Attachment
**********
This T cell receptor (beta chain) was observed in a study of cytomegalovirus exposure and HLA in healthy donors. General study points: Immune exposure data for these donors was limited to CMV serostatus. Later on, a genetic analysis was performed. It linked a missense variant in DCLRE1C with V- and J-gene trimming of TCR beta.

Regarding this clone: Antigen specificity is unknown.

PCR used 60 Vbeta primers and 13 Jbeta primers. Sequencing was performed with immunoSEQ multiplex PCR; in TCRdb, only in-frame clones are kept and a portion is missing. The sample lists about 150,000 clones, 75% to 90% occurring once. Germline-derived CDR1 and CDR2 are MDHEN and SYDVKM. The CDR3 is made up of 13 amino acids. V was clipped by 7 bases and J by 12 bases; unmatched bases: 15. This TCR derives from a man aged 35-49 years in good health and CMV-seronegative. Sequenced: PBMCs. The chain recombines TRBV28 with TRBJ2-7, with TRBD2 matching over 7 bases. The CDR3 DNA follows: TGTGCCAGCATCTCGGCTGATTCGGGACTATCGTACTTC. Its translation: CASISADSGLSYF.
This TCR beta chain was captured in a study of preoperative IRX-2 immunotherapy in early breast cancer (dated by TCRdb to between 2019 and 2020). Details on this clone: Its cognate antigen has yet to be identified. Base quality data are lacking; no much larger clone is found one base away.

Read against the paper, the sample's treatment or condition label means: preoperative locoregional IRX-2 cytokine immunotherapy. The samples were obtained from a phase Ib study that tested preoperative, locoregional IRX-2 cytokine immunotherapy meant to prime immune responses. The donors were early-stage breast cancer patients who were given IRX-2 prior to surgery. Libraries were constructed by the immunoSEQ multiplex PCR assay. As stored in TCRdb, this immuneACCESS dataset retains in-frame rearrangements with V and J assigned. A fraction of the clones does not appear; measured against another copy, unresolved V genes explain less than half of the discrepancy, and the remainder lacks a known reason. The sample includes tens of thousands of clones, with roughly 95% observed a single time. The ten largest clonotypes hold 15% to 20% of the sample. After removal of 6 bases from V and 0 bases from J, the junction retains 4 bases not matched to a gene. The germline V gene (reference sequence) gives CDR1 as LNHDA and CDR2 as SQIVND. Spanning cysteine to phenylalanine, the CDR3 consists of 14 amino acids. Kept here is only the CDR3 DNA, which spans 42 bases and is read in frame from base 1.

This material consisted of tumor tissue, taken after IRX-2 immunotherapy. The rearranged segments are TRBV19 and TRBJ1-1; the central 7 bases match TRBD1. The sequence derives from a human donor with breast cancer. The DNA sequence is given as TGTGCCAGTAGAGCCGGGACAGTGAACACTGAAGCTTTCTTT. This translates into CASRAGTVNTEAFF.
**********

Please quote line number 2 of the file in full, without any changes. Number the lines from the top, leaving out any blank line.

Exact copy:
Regarding this clone: Antigen specificity is unknown.